New Theory Provides Insight on Indonesian 'Hobbits'

Geo Beats - Friday, 21 April 2017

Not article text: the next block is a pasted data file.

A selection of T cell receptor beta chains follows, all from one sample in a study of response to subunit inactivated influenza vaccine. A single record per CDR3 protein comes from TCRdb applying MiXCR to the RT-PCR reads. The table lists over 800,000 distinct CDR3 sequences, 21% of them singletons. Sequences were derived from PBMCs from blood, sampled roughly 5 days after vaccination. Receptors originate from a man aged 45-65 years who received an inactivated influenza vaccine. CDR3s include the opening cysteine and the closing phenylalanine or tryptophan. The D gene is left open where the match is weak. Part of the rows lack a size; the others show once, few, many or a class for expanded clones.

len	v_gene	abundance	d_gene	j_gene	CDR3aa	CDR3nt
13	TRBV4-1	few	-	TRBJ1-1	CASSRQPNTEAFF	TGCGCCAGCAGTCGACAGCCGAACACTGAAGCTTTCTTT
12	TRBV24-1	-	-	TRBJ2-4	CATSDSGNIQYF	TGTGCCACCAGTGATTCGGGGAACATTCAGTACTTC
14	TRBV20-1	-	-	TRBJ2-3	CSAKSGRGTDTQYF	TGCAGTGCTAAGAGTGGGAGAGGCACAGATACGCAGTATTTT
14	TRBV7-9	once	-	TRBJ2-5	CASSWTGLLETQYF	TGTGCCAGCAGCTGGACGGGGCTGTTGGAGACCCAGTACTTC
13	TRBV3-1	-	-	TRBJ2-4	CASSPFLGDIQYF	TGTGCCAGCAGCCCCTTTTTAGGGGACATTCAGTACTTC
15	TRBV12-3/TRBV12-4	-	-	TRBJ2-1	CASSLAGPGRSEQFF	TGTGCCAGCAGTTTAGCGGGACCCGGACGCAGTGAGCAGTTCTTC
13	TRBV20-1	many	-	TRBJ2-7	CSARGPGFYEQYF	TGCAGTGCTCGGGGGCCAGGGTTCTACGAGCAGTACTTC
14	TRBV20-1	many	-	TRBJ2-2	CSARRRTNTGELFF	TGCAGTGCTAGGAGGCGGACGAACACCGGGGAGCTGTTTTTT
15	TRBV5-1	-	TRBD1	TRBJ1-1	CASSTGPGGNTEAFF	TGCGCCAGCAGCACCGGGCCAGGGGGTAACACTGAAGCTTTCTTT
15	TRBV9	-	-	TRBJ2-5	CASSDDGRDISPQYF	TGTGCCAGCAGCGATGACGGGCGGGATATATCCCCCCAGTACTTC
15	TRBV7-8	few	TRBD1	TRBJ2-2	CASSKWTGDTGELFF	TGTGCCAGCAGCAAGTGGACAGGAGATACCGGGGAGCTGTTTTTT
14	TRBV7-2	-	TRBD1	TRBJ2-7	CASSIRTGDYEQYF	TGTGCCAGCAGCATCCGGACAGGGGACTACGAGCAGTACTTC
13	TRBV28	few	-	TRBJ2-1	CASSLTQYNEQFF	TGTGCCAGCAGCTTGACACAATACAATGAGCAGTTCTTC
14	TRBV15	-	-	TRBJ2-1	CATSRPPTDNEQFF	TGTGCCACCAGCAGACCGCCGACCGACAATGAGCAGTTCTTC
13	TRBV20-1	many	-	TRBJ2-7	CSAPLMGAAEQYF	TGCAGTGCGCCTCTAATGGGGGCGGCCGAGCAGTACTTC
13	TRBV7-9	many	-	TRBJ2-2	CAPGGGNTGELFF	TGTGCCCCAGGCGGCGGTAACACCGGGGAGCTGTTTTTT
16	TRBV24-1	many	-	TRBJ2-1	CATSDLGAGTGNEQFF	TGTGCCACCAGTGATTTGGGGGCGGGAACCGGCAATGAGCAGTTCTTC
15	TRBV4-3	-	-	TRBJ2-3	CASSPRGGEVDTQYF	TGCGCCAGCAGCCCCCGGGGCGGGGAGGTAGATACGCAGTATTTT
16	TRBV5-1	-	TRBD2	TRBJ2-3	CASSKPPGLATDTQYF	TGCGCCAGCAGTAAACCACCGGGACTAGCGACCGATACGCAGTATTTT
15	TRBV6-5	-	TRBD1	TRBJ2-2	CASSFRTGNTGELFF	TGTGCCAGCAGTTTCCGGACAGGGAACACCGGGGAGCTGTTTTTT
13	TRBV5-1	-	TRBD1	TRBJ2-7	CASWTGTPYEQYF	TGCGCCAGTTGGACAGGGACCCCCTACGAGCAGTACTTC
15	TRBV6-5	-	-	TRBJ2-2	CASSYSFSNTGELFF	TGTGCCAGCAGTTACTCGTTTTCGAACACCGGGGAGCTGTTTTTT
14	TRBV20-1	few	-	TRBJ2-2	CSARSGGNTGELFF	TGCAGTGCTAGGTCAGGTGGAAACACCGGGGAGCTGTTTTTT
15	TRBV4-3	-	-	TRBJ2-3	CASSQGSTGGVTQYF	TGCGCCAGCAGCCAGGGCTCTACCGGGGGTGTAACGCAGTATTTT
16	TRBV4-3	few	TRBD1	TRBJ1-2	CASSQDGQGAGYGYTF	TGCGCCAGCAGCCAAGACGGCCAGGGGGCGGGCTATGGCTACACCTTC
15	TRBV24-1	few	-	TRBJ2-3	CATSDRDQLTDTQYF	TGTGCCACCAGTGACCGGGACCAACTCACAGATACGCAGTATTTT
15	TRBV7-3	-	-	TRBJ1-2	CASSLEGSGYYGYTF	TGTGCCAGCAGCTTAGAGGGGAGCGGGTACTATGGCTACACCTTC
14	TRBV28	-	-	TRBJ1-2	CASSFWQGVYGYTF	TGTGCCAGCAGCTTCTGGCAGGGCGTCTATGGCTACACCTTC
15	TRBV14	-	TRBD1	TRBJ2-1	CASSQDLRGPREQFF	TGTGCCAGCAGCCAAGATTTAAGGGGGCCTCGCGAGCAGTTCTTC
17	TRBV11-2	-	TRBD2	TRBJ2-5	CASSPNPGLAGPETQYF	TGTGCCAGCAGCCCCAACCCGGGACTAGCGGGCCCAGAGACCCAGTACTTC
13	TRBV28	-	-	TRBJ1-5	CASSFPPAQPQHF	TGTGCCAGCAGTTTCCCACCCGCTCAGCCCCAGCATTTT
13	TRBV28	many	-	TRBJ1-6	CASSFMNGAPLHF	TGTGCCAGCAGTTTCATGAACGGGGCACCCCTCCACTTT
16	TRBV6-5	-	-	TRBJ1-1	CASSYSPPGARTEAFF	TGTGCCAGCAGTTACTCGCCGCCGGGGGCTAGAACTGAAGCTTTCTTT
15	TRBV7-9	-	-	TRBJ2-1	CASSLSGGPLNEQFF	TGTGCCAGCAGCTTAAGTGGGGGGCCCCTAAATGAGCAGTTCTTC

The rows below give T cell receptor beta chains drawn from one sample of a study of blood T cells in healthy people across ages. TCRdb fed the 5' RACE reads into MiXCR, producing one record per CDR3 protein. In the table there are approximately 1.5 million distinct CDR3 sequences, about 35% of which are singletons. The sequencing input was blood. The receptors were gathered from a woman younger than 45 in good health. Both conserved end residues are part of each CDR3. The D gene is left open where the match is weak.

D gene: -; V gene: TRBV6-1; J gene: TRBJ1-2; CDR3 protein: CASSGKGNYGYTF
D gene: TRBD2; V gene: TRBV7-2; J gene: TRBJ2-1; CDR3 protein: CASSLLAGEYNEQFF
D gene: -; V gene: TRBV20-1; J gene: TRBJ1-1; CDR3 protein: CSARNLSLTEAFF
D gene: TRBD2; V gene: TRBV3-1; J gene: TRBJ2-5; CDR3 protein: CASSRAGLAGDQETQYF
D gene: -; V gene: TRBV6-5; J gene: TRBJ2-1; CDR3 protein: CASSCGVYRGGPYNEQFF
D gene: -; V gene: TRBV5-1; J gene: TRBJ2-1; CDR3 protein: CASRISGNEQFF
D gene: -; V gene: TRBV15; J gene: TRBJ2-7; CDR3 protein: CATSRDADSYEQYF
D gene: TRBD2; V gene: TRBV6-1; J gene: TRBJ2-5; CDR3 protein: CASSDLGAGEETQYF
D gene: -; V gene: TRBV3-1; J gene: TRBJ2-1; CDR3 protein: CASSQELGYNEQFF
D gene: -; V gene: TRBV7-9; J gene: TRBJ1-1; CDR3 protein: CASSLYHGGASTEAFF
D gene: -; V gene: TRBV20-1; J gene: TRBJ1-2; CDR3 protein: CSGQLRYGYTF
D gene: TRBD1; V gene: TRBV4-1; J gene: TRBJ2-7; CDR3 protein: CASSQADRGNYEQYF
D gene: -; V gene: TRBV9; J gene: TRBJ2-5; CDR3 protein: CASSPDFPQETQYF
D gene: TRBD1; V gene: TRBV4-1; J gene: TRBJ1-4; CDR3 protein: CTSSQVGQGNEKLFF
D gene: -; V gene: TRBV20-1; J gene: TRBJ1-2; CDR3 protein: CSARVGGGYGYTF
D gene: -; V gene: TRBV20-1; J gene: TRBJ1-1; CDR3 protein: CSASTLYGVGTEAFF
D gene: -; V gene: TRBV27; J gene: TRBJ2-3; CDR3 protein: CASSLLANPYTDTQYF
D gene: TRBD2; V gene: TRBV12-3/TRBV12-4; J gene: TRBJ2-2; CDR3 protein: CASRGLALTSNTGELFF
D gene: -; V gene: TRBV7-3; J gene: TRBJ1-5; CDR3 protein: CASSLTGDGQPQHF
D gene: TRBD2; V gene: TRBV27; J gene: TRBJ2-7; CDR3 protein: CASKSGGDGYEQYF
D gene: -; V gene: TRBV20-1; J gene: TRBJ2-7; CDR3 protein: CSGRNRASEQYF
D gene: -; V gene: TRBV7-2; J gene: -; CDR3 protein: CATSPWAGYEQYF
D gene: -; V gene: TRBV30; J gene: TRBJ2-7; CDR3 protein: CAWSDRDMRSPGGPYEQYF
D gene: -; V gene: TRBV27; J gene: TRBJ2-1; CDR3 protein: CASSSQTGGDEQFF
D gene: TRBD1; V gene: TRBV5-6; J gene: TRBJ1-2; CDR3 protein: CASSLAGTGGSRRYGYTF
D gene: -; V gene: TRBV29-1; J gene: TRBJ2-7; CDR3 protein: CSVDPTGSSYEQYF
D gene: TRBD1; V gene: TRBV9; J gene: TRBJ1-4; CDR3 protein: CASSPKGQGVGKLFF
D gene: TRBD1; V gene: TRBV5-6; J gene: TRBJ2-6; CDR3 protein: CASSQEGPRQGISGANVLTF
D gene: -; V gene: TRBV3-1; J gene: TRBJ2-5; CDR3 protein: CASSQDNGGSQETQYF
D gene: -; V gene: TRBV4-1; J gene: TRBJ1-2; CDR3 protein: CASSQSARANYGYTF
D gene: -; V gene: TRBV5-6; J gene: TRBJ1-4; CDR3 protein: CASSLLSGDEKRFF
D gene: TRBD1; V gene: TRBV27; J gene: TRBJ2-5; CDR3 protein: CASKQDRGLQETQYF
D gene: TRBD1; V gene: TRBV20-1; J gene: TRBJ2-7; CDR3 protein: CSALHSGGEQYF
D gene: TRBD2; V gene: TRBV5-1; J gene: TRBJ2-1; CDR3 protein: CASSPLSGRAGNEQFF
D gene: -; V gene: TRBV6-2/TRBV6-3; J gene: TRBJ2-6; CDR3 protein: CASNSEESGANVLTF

If you’ve never heard of Homo floresiensis, it’s a diminutive species of human first found in Indonesia. Nicknamed “hobbit” for its stature, the species was thought up until recently to be a descendant of Homo erectus. But a recent study has all but debunked this pervasive view. If you’ve never heard of Homo floresiensis, it’s a diminutive species of human first found in Indonesia. Nicknamed “hobbit” for its stature, the species was thought up until recently to be a descendant of Homo erectus. But a recent study by Australian National University researchers has all but debunked this pervasive view.  The relationship between Homo floresiensis and Homo erectus has been heavily debated among experts since the bones of the former were discovered in 2003 on Flores, an Indonesian island. Homo floresiensis was known to be living on the island a little over 54,000 years ago. A press release about the research notes, “Where previous research had focused mostly on the skull and lower jaw, this study used 133 data points ranging across the skull, jaws, teeth, arms, legs and shoulders." The release further notes, "Data from the study concluded there was no evidence for the popular theory that Homo floresiensis evolved from the much larger Homo erectus, the only other early hominid known to have lived in the region with fossils discovered on the Indonesian mainland of Java." The study suggest that "Homo floresiensis...were most likely a sister species of Homo habilis -- one of the earliest known species of human found in Africa 1.75 million years ago." The researchers point to a few different possibilities; either Homo floresiensis developed in Africa and moved somewhere else, or its ancestors left Africa and then evolved into Homo floresiensis when they got there. 

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